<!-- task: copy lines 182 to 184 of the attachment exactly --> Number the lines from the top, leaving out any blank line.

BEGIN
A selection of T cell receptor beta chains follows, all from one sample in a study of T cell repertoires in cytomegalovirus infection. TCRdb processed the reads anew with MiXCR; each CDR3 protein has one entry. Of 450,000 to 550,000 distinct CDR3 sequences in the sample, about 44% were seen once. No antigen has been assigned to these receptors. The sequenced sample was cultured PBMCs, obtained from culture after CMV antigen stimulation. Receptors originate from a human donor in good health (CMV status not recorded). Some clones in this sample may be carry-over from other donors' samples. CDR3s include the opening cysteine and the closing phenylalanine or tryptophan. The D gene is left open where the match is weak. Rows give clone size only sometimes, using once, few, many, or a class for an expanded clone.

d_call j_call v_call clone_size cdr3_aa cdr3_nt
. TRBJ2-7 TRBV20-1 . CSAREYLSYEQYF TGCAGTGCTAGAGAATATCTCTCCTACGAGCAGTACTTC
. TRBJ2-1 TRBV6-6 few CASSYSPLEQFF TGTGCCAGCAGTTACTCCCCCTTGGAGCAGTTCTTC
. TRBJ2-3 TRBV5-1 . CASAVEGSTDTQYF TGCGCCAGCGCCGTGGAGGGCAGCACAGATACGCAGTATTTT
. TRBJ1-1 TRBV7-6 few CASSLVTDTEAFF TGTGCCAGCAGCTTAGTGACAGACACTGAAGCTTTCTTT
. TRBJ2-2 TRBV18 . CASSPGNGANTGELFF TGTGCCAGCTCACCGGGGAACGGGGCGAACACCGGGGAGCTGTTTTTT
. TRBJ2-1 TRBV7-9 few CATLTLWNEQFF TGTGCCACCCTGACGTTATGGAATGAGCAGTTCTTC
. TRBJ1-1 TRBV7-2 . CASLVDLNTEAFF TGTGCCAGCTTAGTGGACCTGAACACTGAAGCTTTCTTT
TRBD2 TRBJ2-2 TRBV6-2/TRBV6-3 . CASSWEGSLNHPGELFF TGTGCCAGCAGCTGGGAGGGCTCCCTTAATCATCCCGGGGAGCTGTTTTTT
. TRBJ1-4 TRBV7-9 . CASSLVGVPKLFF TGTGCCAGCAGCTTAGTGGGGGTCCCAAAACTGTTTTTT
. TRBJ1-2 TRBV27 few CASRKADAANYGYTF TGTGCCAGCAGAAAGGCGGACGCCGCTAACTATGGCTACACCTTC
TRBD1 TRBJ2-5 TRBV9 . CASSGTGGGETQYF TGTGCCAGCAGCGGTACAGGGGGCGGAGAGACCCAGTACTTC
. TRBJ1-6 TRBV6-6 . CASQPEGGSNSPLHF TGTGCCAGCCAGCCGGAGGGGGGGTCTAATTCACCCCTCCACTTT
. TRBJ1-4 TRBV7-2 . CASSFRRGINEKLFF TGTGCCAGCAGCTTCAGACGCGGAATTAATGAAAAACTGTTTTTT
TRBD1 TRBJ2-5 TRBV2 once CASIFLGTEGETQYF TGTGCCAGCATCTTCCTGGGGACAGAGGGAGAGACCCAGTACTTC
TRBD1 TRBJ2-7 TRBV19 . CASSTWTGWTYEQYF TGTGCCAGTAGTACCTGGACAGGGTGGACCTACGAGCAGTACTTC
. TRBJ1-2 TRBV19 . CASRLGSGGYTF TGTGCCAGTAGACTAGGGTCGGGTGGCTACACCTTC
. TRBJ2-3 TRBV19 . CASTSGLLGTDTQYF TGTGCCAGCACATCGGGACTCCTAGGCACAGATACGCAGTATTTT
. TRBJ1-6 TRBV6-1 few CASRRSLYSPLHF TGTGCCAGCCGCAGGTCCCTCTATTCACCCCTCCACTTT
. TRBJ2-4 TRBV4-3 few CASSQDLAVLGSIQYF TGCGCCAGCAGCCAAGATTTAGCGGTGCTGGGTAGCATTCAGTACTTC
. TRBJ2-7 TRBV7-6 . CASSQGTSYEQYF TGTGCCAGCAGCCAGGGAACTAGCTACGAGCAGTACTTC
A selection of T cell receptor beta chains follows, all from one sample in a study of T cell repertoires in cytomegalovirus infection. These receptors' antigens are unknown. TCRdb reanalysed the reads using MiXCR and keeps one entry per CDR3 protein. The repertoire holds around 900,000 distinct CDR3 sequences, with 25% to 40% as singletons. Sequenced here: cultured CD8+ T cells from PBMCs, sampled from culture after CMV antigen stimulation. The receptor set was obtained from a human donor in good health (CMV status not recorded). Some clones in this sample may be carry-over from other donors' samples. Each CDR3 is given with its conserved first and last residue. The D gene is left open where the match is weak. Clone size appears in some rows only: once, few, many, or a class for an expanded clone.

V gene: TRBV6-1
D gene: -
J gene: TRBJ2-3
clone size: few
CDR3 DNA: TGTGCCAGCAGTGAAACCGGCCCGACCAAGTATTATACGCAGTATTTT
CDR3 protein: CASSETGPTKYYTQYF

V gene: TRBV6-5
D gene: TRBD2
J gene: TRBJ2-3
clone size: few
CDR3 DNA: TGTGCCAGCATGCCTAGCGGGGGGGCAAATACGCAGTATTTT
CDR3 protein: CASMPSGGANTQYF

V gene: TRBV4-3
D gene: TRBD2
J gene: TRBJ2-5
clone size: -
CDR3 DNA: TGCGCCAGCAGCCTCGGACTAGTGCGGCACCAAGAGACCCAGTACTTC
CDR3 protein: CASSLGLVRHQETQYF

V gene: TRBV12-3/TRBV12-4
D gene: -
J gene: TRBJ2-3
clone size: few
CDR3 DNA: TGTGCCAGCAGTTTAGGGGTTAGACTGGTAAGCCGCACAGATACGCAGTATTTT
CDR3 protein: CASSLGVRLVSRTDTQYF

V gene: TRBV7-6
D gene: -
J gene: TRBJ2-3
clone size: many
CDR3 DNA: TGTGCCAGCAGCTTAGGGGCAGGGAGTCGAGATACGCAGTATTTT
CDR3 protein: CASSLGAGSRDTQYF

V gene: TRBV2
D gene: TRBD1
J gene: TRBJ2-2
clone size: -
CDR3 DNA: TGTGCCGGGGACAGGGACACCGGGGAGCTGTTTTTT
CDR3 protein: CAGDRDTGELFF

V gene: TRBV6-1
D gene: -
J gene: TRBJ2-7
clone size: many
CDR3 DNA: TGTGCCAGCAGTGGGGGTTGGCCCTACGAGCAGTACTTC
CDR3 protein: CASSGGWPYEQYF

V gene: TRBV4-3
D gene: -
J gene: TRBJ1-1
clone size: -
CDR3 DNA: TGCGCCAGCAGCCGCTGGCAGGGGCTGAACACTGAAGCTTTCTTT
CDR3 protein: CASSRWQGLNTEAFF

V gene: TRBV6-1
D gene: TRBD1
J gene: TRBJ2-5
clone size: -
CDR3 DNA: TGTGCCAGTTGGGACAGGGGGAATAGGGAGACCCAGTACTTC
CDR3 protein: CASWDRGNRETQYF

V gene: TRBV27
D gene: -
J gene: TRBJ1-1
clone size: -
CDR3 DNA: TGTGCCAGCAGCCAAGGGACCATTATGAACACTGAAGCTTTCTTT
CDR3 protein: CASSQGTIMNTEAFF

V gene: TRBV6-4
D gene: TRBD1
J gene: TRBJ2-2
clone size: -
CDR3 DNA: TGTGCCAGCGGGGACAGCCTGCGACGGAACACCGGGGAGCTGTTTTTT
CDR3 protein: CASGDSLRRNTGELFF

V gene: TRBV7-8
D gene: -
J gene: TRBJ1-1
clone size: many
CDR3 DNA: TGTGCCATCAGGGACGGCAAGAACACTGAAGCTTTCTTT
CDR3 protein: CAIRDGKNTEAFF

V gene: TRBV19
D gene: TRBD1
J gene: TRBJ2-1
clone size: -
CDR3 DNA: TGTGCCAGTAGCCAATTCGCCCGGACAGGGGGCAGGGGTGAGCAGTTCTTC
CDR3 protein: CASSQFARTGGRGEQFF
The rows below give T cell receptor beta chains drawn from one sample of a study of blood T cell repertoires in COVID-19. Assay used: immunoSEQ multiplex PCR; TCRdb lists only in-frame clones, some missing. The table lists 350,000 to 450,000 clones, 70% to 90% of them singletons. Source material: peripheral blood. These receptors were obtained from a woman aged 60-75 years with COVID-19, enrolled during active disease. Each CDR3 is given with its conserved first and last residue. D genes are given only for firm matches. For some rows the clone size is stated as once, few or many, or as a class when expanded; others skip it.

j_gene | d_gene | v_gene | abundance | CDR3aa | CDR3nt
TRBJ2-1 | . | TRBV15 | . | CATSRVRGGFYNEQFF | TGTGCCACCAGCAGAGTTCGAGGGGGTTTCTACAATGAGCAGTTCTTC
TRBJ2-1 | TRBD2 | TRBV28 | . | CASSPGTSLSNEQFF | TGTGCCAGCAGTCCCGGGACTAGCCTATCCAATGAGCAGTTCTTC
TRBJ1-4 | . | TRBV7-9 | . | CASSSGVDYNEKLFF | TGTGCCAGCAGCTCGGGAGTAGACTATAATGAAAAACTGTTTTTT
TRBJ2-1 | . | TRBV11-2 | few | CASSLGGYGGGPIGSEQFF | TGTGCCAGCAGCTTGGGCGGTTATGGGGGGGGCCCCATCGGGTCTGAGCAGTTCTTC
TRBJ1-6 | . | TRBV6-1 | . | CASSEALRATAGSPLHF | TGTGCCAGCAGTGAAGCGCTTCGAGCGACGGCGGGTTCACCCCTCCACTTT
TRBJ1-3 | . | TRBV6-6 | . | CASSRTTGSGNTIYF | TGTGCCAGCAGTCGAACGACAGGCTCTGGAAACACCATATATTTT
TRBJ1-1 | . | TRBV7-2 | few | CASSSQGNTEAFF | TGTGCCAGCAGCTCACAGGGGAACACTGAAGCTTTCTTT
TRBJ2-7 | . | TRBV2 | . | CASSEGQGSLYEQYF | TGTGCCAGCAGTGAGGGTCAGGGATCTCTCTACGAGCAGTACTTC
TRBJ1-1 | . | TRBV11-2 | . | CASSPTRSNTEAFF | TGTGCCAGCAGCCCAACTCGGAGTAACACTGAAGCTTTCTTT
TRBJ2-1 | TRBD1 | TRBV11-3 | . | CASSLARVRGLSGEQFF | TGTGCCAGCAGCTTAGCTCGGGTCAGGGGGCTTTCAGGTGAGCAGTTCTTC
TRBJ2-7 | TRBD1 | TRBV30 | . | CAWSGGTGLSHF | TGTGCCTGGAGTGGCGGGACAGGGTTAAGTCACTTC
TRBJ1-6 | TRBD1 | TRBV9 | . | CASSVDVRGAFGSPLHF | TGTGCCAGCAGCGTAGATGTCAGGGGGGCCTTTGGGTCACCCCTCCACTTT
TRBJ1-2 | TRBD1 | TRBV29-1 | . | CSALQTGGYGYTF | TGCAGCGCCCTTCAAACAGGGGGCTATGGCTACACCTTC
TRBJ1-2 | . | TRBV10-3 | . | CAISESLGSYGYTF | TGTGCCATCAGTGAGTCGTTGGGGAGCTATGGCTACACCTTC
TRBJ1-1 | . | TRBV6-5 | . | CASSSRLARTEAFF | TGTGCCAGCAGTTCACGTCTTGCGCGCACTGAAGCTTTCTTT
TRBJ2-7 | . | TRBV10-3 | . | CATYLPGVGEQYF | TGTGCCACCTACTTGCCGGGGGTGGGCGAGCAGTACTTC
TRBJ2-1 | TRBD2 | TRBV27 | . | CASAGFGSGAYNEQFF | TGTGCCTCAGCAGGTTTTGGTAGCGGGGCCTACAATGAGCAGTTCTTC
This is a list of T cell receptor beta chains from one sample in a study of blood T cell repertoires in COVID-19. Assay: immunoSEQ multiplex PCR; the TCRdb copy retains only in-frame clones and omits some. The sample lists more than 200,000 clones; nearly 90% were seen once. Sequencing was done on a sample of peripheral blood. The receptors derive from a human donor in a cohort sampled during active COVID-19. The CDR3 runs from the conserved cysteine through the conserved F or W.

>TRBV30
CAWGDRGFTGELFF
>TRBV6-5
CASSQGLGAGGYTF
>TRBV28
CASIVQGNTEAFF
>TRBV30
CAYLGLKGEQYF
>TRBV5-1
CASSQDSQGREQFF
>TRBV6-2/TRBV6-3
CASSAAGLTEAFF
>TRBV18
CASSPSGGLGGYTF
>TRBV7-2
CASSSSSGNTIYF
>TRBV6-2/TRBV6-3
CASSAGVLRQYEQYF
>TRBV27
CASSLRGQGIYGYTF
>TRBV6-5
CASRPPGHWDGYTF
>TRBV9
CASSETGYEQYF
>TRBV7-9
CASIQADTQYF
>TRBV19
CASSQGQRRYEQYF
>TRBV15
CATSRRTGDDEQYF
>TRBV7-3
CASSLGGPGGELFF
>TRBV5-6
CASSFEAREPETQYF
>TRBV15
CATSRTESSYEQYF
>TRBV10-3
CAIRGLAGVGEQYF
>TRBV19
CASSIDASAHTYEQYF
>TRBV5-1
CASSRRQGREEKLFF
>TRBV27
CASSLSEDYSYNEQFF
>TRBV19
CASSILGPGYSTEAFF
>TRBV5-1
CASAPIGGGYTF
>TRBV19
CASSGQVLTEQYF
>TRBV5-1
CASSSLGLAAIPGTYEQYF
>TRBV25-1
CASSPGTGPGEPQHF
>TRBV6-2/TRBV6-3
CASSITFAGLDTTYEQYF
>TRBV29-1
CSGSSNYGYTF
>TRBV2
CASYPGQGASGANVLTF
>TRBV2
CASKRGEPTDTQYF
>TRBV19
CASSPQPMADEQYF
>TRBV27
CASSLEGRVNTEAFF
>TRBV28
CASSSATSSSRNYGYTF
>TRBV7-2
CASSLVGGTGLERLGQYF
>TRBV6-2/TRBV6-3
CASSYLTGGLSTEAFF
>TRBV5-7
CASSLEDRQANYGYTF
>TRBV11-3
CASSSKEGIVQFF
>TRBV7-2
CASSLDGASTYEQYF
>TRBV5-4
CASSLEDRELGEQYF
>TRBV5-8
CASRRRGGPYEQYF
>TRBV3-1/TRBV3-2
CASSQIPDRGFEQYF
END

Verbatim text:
>TRBV2
CASKRGEPTDTQYF
>TRBV19